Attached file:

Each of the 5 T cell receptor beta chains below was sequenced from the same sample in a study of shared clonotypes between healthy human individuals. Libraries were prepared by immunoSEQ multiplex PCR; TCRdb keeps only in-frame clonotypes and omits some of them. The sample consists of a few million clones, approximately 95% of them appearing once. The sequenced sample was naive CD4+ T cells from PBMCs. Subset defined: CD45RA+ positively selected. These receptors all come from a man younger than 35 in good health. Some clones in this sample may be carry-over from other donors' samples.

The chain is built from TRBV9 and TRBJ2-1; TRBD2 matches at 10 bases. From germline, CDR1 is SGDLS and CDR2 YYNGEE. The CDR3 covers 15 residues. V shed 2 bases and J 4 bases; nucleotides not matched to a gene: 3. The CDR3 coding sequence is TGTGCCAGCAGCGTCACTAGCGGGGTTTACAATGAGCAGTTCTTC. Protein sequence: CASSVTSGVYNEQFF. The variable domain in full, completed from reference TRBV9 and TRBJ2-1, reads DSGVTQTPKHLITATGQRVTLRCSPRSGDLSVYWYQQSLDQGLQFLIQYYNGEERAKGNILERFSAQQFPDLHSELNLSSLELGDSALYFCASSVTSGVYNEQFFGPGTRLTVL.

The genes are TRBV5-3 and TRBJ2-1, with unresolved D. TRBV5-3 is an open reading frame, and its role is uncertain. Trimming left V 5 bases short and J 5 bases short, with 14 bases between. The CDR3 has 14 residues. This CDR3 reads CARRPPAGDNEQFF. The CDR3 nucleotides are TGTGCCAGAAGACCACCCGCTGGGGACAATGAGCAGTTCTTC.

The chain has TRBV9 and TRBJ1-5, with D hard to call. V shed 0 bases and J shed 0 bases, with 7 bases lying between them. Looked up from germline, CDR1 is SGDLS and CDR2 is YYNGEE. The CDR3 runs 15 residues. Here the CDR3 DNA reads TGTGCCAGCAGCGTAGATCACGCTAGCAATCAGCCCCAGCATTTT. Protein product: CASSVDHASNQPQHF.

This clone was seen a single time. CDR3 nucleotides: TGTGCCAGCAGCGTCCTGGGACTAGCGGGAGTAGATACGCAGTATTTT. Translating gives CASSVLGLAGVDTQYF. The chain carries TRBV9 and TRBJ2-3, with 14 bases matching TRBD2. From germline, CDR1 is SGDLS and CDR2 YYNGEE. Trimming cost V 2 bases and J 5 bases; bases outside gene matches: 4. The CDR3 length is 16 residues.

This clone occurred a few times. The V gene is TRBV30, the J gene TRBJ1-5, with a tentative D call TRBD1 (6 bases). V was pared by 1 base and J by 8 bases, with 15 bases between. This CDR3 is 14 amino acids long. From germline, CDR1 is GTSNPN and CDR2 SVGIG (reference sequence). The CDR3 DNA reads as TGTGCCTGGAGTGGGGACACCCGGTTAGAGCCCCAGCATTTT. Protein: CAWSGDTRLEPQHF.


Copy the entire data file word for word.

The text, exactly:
Each of the 5 T cell receptor beta chains below was sequenced from the same sample in a study of shared clonotypes between healthy human individuals. Libraries were prepared by immunoSEQ multiplex PCR; TCRdb keeps only in-frame clonotypes and omits some of them. The sample consists of a few million clones, approximately 95% of them appearing once. The sequenced sample was naive CD4+ T cells from PBMCs. Subset defined: CD45RA+ positively selected. These receptors all come from a man younger than 35 in good health. Some clones in this sample may be carry-over from other donors' samples.

The chain is built from TRBV9 and TRBJ2-1; TRBD2 matches at 10 bases. From germline, CDR1 is SGDLS and CDR2 YYNGEE. The CDR3 covers 15 residues. V shed 2 bases and J 4 bases; nucleotides not matched to a gene: 3. The CDR3 coding sequence is TGTGCCAGCAGCGTCACTAGCGGGGTTTACAATGAGCAGTTCTTC. Protein sequence: CASSVTSGVYNEQFF. The variable domain in full, completed from reference TRBV9 and TRBJ2-1, reads DSGVTQTPKHLITATGQRVTLRCSPRSGDLSVYWYQQSLDQGLQFLIQYYNGEERAKGNILERFSAQQFPDLHSELNLSSLELGDSALYFCASSVTSGVYNEQFFGPGTRLTVL.

The genes are TRBV5-3 and TRBJ2-1, with unresolved D. TRBV5-3 is an open reading frame, and its role is uncertain. Trimming left V 5 bases short and J 5 bases short, with 14 bases between. The CDR3 has 14 residues. This CDR3 reads CARRPPAGDNEQFF. The CDR3 nucleotides are TGTGCCAGAAGACCACCCGCTGGGGACAATGAGCAGTTCTTC.

The chain has TRBV9 and TRBJ1-5, with D hard to call. V shed 0 bases and J shed 0 bases, with 7 bases lying between them. Looked up from germline, CDR1 is SGDLS and CDR2 is YYNGEE. The CDR3 runs 15 residues. Here the CDR3 DNA reads TGTGCCAGCAGCGTAGATCACGCTAGCAATCAGCCCCAGCATTTT. Protein product: CASSVDHASNQPQHF.

This clone was seen a single time. CDR3 nucleotides: TGTGCCAGCAGCGTCCTGGGACTAGCGGGAGTAGATACGCAGTATTTT. Translating gives CASSVLGLAGVDTQYF. The chain carries TRBV9 and TRBJ2-3, with 14 bases matching TRBD2. From germline, CDR1 is SGDLS and CDR2 YYNGEE. Trimming cost V 2 bases and J 5 bases; bases outside gene matches: 4. The CDR3 length is 16 residues.

This clone occurred a few times. The V gene is TRBV30, the J gene TRBJ1-5, with a tentative D call TRBD1 (6 bases). V was pared by 1 base and J by 8 bases, with 15 bases between. This CDR3 is 14 amino acids long. From germline, CDR1 is GTSNPN and CDR2 SVGIG (reference sequence). The CDR3 DNA reads as TGTGCCTGGAGTGGGGACACCCGGTTAGAGCCCCAGCATTTT. Protein: CAWSGDTRLEPQHF.